Opening Remarks of Senator Bob Smith
September 4, 1997

Good afternoon. I would like to thank everyone for coming to today's hearing on Superfund. This is the 10th hearing we have had on this issue over the past three years and I hope the this is the one that leads to action. Cleaning up toxic waste sites is not an issue for talk, it is one for action. The American people deserve no less, and we have talked enough. There have been over two hundred hours of formally scheduled discussions with the minority this year alone. We have been talking for the past three Congresses and there is unanimous agreement that the program needs to be overhauled. bow is the time to do it.

One of the interesting numbers we hear in the Superfund debate is that one out of four Americans lives near one of these toxic waste sites. This is unacceptable. There is also no need for this situation. We have the technology and resources to address most of these sites. We need to prioritize our efforts and make sure that our resources are not wasted on lawyers and bureaucracy. The focus of this program should be the cleanup of toxic waste sites. S. 8, The Superfund Cleanup Acceleration Act will put the focus where it belongs--on cleanup. We have spent over $50 BILLION dollars on this program over the last seventeen years and only managed to clean up a third of the sites. We can do better and we must do better. This bill will make better, safer, and faster cleanups possible.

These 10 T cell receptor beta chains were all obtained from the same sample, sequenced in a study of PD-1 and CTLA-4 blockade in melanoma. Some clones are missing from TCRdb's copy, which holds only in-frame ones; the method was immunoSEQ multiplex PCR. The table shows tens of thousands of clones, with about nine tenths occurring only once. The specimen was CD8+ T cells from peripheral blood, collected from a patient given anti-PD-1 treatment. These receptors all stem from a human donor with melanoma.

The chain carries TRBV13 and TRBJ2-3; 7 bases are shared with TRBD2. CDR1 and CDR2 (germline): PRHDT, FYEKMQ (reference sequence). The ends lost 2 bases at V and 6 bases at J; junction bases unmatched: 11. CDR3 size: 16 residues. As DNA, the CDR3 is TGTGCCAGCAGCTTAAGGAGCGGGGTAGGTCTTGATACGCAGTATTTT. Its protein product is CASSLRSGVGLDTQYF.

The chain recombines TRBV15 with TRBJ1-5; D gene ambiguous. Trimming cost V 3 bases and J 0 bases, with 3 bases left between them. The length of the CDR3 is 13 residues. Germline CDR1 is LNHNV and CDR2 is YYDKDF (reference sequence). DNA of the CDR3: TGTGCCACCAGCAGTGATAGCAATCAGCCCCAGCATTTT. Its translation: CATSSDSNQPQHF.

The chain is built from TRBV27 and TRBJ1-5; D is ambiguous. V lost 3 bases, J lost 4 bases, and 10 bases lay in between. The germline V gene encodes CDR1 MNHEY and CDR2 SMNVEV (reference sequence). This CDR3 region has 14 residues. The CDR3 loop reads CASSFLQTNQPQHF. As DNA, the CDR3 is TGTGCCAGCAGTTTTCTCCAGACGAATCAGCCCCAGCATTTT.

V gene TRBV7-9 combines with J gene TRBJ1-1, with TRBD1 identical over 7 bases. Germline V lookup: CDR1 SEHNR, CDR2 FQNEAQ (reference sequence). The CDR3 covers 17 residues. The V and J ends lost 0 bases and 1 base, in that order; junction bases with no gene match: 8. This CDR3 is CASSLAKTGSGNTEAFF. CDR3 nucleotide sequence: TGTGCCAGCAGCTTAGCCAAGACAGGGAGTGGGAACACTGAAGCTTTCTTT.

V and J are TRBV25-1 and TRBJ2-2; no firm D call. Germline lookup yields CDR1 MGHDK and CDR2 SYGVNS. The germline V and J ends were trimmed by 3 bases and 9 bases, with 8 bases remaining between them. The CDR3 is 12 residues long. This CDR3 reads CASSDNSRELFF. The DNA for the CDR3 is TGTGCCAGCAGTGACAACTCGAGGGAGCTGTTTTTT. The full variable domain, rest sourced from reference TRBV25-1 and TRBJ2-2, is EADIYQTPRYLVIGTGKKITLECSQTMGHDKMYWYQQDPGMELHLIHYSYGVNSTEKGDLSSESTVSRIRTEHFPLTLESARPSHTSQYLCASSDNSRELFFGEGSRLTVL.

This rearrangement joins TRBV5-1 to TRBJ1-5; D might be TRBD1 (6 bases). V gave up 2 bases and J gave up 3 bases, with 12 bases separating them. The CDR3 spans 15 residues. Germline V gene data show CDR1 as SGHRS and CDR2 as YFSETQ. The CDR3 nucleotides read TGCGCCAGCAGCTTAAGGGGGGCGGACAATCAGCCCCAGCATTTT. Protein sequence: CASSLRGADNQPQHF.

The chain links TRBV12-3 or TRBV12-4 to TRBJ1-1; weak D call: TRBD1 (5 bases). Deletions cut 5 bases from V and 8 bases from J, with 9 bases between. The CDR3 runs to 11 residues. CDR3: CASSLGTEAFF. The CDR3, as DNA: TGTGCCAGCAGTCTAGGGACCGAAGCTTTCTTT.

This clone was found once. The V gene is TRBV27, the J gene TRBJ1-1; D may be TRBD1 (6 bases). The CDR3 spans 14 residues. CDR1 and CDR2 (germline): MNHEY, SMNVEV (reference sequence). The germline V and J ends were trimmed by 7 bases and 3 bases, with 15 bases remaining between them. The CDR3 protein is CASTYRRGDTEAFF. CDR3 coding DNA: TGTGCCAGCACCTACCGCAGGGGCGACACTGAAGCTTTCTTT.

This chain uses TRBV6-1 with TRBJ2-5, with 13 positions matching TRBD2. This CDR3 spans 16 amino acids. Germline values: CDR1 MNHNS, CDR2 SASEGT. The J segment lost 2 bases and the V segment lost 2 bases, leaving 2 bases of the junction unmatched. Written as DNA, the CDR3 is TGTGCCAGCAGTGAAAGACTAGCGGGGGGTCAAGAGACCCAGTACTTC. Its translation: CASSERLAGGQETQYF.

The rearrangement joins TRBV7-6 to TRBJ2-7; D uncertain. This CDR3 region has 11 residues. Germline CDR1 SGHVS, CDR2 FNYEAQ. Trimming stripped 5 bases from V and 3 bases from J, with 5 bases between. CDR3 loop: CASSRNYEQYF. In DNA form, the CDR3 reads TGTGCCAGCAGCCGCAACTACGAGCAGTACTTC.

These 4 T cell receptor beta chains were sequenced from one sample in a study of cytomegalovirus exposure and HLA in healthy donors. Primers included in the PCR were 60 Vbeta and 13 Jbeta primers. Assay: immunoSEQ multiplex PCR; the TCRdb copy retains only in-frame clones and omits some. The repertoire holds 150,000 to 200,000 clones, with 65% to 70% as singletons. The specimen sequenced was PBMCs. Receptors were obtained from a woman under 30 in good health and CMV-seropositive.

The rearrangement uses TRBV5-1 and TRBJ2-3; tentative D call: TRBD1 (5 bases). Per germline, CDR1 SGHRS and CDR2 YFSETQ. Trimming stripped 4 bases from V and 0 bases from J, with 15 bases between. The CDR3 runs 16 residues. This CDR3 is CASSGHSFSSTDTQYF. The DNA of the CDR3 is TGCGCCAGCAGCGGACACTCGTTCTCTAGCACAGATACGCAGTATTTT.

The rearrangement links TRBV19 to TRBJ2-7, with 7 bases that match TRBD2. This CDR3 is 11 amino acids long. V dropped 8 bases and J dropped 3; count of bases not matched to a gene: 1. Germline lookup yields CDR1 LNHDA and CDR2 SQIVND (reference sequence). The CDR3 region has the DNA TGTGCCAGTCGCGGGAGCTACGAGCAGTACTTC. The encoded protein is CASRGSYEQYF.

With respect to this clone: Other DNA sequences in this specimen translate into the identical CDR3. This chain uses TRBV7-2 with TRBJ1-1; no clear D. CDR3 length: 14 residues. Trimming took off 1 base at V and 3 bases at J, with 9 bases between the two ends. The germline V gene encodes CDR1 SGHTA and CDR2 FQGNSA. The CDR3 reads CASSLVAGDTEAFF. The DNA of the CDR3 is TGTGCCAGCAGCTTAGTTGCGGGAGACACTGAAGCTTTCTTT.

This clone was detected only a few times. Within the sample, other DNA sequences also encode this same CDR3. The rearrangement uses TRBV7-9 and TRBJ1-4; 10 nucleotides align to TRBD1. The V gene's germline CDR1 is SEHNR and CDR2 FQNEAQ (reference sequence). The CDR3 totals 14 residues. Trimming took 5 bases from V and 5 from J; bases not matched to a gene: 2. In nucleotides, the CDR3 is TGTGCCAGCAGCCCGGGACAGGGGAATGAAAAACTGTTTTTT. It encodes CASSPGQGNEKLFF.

I want to thank everyone in advance who has come to testify, especially Ms. Browner, who I have come to respect over the course of the discussion of Superfund. Ms. Browner has been instrumental in instituting some useful reforms in the Superfund program and she is to be commended for that. Senator Chafee and I have tried to incorporate a number of these reforms into the bill we have offered because we believe they go a long way toward improving the program. However, there is a limit to what Ms. Browner can do administratively and I feel Congress has a duty to do what it can as well.

Those of you who have followed the progress of the Superfund debate realize how far we have come. The bill we consider today is far different than the one offered in 1995. This bill was the result of hundreds of hours of discussions between staff, stakeholders and constituents. We have included the concerns and ideas of many different people, all of whom sincerely want to improve this program. I believe that the bill before us goes a long way toward addressing the problems in the Superfund program. It is time to act.

Thank you, Mr. Chairman, for your leadership and assistance on this issue.